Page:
A sacrament is a sacred moment. A holy moment.

Most protestant churches recognize Baptism and Holy Communion as events instituted by Jesus which we participate in all these years after Jesus demonstrated and invited participation.

John Wesley described communion and baptism as the main events the calls Means of Grace. Basically, the ways that God applies grace to our lives. Events where we notice God’s presence and work in our lives.
Let’s be very clear on something.

– The communion service if separated from the spirit of God is nothing. It is useless. The action of sharing bread and juice even with the reading of a liturgy and scripture is useless if the Holy Spirit is not allowed to act and work in the event.

An amazing thing about God and the holy spirit, the never need a special even or worship or words to move in some one’s life.

A service of Holy Communion is something that we do to hope us to connect to God’s grace. It is like preparing for thanks giving dinner. There are traditions that we keep year to year, special family recipes. It is a time when the family gets together for fellowship.

The lords Supper can be a channel that God uses to communicate things to us that are beyond you normal understanding and reason.

That said there is a lot that we do not understand about the Lord’s Supper. Christians agree that it is a holy moment. It is something that no one can really explain. The event has been a special moment in more than a few Christians’ lives.

– Some people cry uncontrollably and don’t feel embarrassed.

– Some feel the weight of the world lifted off of their shoulders.

– Some experience unexplainable Joy.

– A few suddenly recognize the presence of God in the moment and often feel the love of God and the feeling of receiving forgiveness, real forgiveness.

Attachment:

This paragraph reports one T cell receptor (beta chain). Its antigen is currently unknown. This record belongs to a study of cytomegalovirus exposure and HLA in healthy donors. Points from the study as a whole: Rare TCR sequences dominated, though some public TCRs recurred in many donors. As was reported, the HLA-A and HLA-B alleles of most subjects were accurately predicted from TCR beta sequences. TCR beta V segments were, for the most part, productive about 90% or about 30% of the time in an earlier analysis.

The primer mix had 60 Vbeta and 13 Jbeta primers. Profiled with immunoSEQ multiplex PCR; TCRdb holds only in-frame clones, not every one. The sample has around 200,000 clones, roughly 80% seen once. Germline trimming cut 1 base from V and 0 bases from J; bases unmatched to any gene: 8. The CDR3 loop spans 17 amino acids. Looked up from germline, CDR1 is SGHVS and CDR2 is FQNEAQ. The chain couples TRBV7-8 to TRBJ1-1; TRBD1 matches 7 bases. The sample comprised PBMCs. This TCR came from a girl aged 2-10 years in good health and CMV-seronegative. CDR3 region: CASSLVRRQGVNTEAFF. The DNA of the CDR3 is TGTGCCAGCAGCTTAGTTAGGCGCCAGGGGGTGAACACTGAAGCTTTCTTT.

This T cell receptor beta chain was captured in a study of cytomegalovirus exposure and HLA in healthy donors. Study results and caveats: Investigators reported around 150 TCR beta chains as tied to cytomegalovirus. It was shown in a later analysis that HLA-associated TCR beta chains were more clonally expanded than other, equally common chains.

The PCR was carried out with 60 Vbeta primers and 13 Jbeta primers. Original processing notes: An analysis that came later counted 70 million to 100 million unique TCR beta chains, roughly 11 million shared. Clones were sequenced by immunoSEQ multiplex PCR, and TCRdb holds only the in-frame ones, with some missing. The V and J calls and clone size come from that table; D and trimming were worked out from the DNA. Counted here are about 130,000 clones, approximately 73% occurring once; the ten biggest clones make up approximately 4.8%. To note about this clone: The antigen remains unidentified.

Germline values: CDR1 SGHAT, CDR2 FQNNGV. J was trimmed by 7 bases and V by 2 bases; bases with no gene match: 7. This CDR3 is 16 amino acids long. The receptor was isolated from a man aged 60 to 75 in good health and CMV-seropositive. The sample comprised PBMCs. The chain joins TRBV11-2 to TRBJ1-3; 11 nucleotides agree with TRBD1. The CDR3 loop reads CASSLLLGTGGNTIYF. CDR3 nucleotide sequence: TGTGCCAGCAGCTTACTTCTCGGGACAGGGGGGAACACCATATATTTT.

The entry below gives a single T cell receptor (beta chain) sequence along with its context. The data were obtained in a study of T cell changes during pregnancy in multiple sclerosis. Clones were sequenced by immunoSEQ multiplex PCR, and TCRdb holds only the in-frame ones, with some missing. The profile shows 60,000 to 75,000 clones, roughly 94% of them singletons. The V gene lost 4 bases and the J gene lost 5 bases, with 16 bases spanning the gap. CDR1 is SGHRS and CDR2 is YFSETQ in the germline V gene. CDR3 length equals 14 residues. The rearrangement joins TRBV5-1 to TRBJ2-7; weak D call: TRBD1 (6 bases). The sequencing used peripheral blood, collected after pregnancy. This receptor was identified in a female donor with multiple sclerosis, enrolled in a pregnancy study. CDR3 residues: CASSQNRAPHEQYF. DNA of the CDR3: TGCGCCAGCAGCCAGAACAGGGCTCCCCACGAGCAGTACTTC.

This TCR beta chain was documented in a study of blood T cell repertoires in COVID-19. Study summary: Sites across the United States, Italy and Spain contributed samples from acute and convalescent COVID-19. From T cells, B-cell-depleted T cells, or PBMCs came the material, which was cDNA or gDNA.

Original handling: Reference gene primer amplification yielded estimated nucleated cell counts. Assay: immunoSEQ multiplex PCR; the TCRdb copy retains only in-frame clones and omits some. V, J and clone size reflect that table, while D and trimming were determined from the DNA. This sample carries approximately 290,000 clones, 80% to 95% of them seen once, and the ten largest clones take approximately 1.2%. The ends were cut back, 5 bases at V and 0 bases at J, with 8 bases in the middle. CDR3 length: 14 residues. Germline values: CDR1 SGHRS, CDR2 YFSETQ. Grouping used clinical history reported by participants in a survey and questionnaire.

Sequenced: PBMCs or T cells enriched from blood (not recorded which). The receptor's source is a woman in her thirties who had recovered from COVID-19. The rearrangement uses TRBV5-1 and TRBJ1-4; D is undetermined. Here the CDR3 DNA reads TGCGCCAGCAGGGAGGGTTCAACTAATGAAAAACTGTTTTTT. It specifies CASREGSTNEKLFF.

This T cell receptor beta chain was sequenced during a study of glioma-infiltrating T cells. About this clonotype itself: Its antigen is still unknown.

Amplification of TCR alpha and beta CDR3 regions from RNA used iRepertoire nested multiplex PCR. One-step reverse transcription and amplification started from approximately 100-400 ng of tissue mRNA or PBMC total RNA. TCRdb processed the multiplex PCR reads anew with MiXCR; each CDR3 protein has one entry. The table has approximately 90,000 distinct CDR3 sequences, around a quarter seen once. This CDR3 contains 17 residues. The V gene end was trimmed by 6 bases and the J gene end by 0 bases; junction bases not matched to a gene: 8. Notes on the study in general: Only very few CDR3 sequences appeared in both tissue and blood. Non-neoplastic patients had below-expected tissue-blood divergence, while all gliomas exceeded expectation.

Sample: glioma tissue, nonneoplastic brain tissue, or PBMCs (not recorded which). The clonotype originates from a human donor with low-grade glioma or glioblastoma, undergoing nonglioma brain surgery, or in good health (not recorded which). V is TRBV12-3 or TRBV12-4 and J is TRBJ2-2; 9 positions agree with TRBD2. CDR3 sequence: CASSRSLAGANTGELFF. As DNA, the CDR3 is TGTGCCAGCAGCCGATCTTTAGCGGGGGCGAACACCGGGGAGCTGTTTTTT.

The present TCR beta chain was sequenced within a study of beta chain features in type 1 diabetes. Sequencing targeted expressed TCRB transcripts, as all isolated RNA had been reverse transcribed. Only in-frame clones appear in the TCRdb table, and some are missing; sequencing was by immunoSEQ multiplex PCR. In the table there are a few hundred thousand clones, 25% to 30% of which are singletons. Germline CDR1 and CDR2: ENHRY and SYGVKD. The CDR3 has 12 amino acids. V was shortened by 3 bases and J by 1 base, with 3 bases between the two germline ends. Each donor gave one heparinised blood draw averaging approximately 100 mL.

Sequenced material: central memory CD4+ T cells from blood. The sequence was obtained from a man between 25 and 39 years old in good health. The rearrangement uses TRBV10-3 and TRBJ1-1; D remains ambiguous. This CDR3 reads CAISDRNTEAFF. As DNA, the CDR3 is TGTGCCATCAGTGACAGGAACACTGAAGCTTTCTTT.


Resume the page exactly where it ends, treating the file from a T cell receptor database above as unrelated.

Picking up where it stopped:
Unfortunately, many people don’t seem to feel much if anything.

I am not suggesting that anyone claim something that is not real to them.
I am not even suggesting that it is any kind of failure on their part.

However, it might suggest a personal discomfort and resistance when the Holy Spirit nudges our soul. When we allow our ability to reason and understand limit our openness to the work of the spirit.

Paul continues his comments by saying, Therefore, whoever eats the bread or drinks the cup of the Lord in an unworthy manner will be guilty of sinning against the body and blood of the Lord.

I have heard this one scripture used by several people as a reason that he or she avoids coming to the communion table. Remember, and perhaps plan to read starting at 11:17 your self about the way that some of the church members came to an event they called the Lord’s Supper.

They came with the idea of a big meal, not shared with everyone present.
Some drank too much wine and perhaps got rowdy.

Theses examples did not see anything wrong with their actions and selfish points of view.

— This is a key point. It is unlikely that Paul had any intention to limiting access to the Lord’s Table to people that were not perfect.

I believe that he would be the first to tell us that he himself was not perfect. He was still a sinner. He had anger issues.

Whenever anyone said, “I should not receive communion because I am unworthy,” Wesley responded by saying the matter of unworthiness was not related to the person directly, but rather to the manner of reception.
Basically, if anyone thinks themselves worthy to approach God’s table….they probably are incorrect. If they receive the elements self-righteously or pride-fully then they are sinning.